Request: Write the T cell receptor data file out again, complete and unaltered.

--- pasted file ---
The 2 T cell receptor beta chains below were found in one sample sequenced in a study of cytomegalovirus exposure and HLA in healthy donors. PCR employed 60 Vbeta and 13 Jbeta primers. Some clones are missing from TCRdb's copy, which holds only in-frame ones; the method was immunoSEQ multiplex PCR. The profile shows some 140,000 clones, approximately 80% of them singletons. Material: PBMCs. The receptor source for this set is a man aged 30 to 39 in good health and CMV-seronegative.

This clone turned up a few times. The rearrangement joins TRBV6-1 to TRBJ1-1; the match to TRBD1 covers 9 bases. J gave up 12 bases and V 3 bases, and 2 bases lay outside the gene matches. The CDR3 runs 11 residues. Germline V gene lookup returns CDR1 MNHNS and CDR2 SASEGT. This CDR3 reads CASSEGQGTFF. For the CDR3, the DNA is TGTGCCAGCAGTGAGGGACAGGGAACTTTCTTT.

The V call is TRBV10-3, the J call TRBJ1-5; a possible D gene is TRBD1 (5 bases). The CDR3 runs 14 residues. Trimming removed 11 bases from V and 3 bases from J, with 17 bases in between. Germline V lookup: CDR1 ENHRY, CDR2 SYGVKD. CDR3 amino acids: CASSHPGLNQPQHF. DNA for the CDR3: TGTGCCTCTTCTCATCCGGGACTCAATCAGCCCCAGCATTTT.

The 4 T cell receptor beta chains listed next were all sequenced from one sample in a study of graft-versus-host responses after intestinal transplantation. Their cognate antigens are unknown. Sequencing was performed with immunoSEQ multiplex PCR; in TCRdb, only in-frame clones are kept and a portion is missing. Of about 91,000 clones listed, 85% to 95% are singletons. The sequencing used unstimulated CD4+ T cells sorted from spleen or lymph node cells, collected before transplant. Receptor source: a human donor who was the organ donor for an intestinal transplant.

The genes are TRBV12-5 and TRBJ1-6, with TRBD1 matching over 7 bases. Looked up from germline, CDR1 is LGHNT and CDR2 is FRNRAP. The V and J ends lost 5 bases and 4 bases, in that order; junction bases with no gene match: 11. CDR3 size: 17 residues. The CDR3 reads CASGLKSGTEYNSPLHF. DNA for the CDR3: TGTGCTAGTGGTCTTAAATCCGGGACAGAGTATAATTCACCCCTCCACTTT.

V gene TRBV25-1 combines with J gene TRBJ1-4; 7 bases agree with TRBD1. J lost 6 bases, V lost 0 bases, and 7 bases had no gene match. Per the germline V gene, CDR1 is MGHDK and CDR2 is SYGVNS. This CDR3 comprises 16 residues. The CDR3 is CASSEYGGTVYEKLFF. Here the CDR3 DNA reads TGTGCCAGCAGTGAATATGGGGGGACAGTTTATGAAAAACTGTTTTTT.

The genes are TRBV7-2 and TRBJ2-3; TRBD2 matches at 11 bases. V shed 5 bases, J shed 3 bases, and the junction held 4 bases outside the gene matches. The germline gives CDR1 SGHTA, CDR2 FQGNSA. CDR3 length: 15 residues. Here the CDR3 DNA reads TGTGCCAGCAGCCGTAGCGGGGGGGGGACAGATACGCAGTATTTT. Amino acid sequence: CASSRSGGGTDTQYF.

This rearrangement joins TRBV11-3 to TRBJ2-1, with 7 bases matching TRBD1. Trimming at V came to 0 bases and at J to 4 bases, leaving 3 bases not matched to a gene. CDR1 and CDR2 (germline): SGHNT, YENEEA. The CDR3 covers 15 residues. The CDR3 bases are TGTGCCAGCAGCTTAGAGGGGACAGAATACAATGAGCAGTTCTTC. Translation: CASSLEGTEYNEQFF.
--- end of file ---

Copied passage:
The 2 T cell receptor beta chains below were found in one sample sequenced in a study of cytomegalovirus exposure and HLA in healthy donors. PCR employed 60 Vbeta and 13 Jbeta primers. Some clones are missing from TCRdb's copy, which holds only in-frame ones; the method was immunoSEQ multiplex PCR. The profile shows some 140,000 clones, approximately 80% of them singletons. Material: PBMCs. The receptor source for this set is a man aged 30 to 39 in good health and CMV-seronegative.

This clone turned up a few times. The rearrangement joins TRBV6-1 to TRBJ1-1; the match to TRBD1 covers 9 bases. J gave up 12 bases and V 3 bases, and 2 bases lay outside the gene matches. The CDR3 runs 11 residues. Germline V gene lookup returns CDR1 MNHNS and CDR2 SASEGT. This CDR3 reads CASSEGQGTFF. For the CDR3, the DNA is TGTGCCAGCAGTGAGGGACAGGGAACTTTCTTT.

The V call is TRBV10-3, the J call TRBJ1-5; a possible D gene is TRBD1 (5 bases). The CDR3 runs 14 residues. Trimming removed 11 bases from V and 3 bases from J, with 17 bases in between. Germline V lookup: CDR1 ENHRY, CDR2 SYGVKD. CDR3 amino acids: CASSHPGLNQPQHF. DNA for the CDR3: TGTGCCTCTTCTCATCCGGGACTCAATCAGCCCCAGCATTTT.

The 4 T cell receptor beta chains listed next were all sequenced from one sample in a study of graft-versus-host responses after intestinal transplantation. Their cognate antigens are unknown. Sequencing was performed with immunoSEQ multiplex PCR; in TCRdb, only in-frame clones are kept and a portion is missing. Of about 91,000 clones listed, 85% to 95% are singletons. The sequencing used unstimulated CD4+ T cells sorted from spleen or lymph node cells, collected before transplant. Receptor source: a human donor who was the organ donor for an intestinal transplant.

The genes are TRBV12-5 and TRBJ1-6, with TRBD1 matching over 7 bases. Looked up from germline, CDR1 is LGHNT and CDR2 is FRNRAP. The V and J ends lost 5 bases and 4 bases, in that order; junction bases with no gene match: 11. CDR3 size: 17 residues. The CDR3 reads CASGLKSGTEYNSPLHF. DNA for the CDR3: TGTGCTAGTGGTCTTAAATCCGGGACAGAGTATAATTCACCCCTCCACTTT.

V gene TRBV25-1 combines with J gene TRBJ1-4; 7 bases agree with TRBD1. J lost 6 bases, V lost 0 bases, and 7 bases had no gene match. Per the germline V gene, CDR1 is MGHDK and CDR2 is SYGVNS. This CDR3 comprises 16 residues. The CDR3 is CASSEYGGTVYEKLFF. Here the CDR3 DNA reads TGTGCCAGCAGTGAATATGGGGGGACAGTTTATGAAAAACTGTTTTTT.

The genes are TRBV7-2 and TRBJ2-3; TRBD2 matches at 11 bases. V shed 5 bases, J shed 3 bases, and the junction held 4 bases outside the gene matches. The germline gives CDR1 SGHTA, CDR2 FQGNSA. CDR3 length: 15 residues. Here the CDR3 DNA reads TGTGCCAGCAGCCGTAGCGGGGGGGGGACAGATACGCAGTATTTT. Amino acid sequence: CASSRSGGGTDTQYF.

This rearrangement joins TRBV11-3 to TRBJ2-1, with 7 bases matching TRBD1. Trimming at V came to 0 bases and at J to 4 bases, leaving 3 bases not matched to a gene. CDR1 and CDR2 (germline): SGHNT, YENEEA. The CDR3 covers 15 residues. The CDR3 bases are TGTGCCAGCAGCTTAGAGGGGACAGAATACAATGAGCAGTTCTTC. Translation: CASSLEGTEYNEQFF.